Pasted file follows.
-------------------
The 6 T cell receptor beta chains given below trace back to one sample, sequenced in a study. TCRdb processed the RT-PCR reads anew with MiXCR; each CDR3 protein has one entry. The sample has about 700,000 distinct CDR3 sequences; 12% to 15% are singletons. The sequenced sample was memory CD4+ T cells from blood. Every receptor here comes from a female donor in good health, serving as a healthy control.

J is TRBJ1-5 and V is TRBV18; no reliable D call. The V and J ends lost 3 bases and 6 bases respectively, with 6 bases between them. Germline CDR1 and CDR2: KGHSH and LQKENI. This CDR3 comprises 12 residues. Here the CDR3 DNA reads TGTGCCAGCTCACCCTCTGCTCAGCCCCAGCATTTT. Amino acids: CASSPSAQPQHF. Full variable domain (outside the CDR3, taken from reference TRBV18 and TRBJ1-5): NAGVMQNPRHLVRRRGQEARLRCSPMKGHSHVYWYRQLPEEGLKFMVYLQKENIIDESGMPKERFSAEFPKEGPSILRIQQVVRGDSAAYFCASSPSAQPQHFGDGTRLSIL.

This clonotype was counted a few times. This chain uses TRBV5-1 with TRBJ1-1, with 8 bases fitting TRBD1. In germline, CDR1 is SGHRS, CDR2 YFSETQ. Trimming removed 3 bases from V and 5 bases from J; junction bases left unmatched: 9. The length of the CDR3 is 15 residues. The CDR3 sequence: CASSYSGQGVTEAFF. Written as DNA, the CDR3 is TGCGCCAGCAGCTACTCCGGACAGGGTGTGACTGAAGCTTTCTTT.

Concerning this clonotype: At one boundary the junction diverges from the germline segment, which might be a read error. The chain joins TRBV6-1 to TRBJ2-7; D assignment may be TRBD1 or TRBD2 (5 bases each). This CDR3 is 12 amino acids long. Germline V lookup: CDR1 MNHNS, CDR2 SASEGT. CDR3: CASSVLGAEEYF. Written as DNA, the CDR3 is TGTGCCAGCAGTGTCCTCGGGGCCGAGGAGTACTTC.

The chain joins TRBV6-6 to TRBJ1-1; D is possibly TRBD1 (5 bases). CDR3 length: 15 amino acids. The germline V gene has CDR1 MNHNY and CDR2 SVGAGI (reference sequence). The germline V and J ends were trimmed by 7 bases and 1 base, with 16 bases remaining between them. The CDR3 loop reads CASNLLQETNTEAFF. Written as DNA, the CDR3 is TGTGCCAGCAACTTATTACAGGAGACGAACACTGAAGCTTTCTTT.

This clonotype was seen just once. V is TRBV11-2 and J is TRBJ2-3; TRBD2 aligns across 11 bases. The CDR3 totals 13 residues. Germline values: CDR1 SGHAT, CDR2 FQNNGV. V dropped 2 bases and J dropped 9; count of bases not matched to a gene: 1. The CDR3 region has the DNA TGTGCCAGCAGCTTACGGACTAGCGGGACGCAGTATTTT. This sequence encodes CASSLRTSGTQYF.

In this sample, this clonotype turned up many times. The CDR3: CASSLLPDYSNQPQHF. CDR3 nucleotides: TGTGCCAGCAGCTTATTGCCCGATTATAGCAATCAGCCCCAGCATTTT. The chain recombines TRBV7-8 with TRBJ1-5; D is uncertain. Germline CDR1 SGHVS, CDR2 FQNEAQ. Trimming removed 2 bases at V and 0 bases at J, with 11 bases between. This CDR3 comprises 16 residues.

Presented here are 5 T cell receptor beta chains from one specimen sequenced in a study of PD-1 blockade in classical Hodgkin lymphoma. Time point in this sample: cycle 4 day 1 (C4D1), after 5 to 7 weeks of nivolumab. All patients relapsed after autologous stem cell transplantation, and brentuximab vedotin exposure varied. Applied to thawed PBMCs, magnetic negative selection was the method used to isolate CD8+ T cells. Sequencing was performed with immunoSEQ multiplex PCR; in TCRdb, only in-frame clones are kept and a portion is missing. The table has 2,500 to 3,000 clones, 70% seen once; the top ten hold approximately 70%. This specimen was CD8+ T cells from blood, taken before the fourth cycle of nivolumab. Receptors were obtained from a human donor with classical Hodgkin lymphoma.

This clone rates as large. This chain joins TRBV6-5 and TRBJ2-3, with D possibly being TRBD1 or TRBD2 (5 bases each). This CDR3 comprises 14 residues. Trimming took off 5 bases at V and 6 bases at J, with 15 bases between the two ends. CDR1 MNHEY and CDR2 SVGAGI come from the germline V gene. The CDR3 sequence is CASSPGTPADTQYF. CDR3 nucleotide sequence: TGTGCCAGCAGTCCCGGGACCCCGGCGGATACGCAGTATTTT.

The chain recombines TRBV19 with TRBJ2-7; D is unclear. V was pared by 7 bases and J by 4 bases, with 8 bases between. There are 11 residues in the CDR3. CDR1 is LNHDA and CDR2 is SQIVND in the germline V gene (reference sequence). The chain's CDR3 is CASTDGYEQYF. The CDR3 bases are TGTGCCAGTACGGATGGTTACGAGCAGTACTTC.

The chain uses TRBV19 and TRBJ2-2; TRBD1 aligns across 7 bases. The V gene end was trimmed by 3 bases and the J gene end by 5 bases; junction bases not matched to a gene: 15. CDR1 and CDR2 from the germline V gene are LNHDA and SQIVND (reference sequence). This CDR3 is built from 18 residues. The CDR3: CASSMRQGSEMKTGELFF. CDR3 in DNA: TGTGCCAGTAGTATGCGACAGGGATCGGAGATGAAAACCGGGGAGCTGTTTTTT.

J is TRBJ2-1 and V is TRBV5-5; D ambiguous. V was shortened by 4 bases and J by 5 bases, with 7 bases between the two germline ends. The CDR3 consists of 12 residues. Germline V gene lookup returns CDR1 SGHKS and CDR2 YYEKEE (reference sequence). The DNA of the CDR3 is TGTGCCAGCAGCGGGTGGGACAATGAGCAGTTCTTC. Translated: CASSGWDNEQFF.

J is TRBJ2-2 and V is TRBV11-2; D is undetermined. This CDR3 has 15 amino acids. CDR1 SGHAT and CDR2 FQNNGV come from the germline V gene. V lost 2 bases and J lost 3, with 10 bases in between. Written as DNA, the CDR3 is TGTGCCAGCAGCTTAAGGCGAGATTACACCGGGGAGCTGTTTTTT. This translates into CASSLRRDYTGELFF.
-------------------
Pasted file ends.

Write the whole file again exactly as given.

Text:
The 6 T cell receptor beta chains given below trace back to one sample, sequenced in a study. TCRdb processed the RT-PCR reads anew with MiXCR; each CDR3 protein has one entry. The sample has about 700,000 distinct CDR3 sequences; 12% to 15% are singletons. The sequenced sample was memory CD4+ T cells from blood. Every receptor here comes from a female donor in good health, serving as a healthy control.

J is TRBJ1-5 and V is TRBV18; no reliable D call. The V and J ends lost 3 bases and 6 bases respectively, with 6 bases between them. Germline CDR1 and CDR2: KGHSH and LQKENI. This CDR3 comprises 12 residues. Here the CDR3 DNA reads TGTGCCAGCTCACCCTCTGCTCAGCCCCAGCATTTT. Amino acids: CASSPSAQPQHF. Full variable domain (outside the CDR3, taken from reference TRBV18 and TRBJ1-5): NAGVMQNPRHLVRRRGQEARLRCSPMKGHSHVYWYRQLPEEGLKFMVYLQKENIIDESGMPKERFSAEFPKEGPSILRIQQVVRGDSAAYFCASSPSAQPQHFGDGTRLSIL.

This clonotype was counted a few times. This chain uses TRBV5-1 with TRBJ1-1, with 8 bases fitting TRBD1. In germline, CDR1 is SGHRS, CDR2 YFSETQ. Trimming removed 3 bases from V and 5 bases from J; junction bases left unmatched: 9. The length of the CDR3 is 15 residues. The CDR3 sequence: CASSYSGQGVTEAFF. Written as DNA, the CDR3 is TGCGCCAGCAGCTACTCCGGACAGGGTGTGACTGAAGCTTTCTTT.

Concerning this clonotype: At one boundary the junction diverges from the germline segment, which might be a read error. The chain joins TRBV6-1 to TRBJ2-7; D assignment may be TRBD1 or TRBD2 (5 bases each). This CDR3 is 12 amino acids long. Germline V lookup: CDR1 MNHNS, CDR2 SASEGT. CDR3: CASSVLGAEEYF. Written as DNA, the CDR3 is TGTGCCAGCAGTGTCCTCGGGGCCGAGGAGTACTTC.

The chain joins TRBV6-6 to TRBJ1-1; D is possibly TRBD1 (5 bases). CDR3 length: 15 amino acids. The germline V gene has CDR1 MNHNY and CDR2 SVGAGI (reference sequence). The germline V and J ends were trimmed by 7 bases and 1 base, with 16 bases remaining between them. The CDR3 loop reads CASNLLQETNTEAFF. Written as DNA, the CDR3 is TGTGCCAGCAACTTATTACAGGAGACGAACACTGAAGCTTTCTTT.

This clonotype was seen just once. V is TRBV11-2 and J is TRBJ2-3; TRBD2 aligns across 11 bases. The CDR3 totals 13 residues. Germline values: CDR1 SGHAT, CDR2 FQNNGV. V dropped 2 bases and J dropped 9; count of bases not matched to a gene: 1. The CDR3 region has the DNA TGTGCCAGCAGCTTACGGACTAGCGGGACGCAGTATTTT. This sequence encodes CASSLRTSGTQYF.

In this sample, this clonotype turned up many times. The CDR3: CASSLLPDYSNQPQHF. CDR3 nucleotides: TGTGCCAGCAGCTTATTGCCCGATTATAGCAATCAGCCCCAGCATTTT. The chain recombines TRBV7-8 with TRBJ1-5; D is uncertain. Germline CDR1 SGHVS, CDR2 FQNEAQ. Trimming removed 2 bases at V and 0 bases at J, with 11 bases between. This CDR3 comprises 16 residues.

Presented here are 5 T cell receptor beta chains from one specimen sequenced in a study of PD-1 blockade in classical Hodgkin lymphoma. Time point in this sample: cycle 4 day 1 (C4D1), after 5 to 7 weeks of nivolumab. All patients relapsed after autologous stem cell transplantation, and brentuximab vedotin exposure varied. Applied to thawed PBMCs, magnetic negative selection was the method used to isolate CD8+ T cells. Sequencing was performed with immunoSEQ multiplex PCR; in TCRdb, only in-frame clones are kept and a portion is missing. The table has 2,500 to 3,000 clones, 70% seen once; the top ten hold approximately 70%. This specimen was CD8+ T cells from blood, taken before the fourth cycle of nivolumab. Receptors were obtained from a human donor with classical Hodgkin lymphoma.

This clone rates as large. This chain joins TRBV6-5 and TRBJ2-3, with D possibly being TRBD1 or TRBD2 (5 bases each). This CDR3 comprises 14 residues. Trimming took off 5 bases at V and 6 bases at J, with 15 bases between the two ends. CDR1 MNHEY and CDR2 SVGAGI come from the germline V gene. The CDR3 sequence is CASSPGTPADTQYF. CDR3 nucleotide sequence: TGTGCCAGCAGTCCCGGGACCCCGGCGGATACGCAGTATTTT.

The chain recombines TRBV19 with TRBJ2-7; D is unclear. V was pared by 7 bases and J by 4 bases, with 8 bases between. There are 11 residues in the CDR3. CDR1 is LNHDA and CDR2 is SQIVND in the germline V gene (reference sequence). The chain's CDR3 is CASTDGYEQYF. The CDR3 bases are TGTGCCAGTACGGATGGTTACGAGCAGTACTTC.

The chain uses TRBV19 and TRBJ2-2; TRBD1 aligns across 7 bases. The V gene end was trimmed by 3 bases and the J gene end by 5 bases; junction bases not matched to a gene: 15. CDR1 and CDR2 from the germline V gene are LNHDA and SQIVND (reference sequence). This CDR3 is built from 18 residues. The CDR3: CASSMRQGSEMKTGELFF. CDR3 in DNA: TGTGCCAGTAGTATGCGACAGGGATCGGAGATGAAAACCGGGGAGCTGTTTTTT.

J is TRBJ2-1 and V is TRBV5-5; D ambiguous. V was shortened by 4 bases and J by 5 bases, with 7 bases between the two germline ends. The CDR3 consists of 12 residues. Germline V gene lookup returns CDR1 SGHKS and CDR2 YYEKEE (reference sequence). The DNA of the CDR3 is TGTGCCAGCAGCGGGTGGGACAATGAGCAGTTCTTC. Translated: CASSGWDNEQFF.

J is TRBJ2-2 and V is TRBV11-2; D is undetermined. This CDR3 has 15 amino acids. CDR1 SGHAT and CDR2 FQNNGV come from the germline V gene. V lost 2 bases and J lost 3, with 10 bases in between. Written as DNA, the CDR3 is TGTGCCAGCAGCTTAAGGCGAGATTACACCGGGGAGCTGTTTTTT. This translates into CASSLRRDYTGELFF.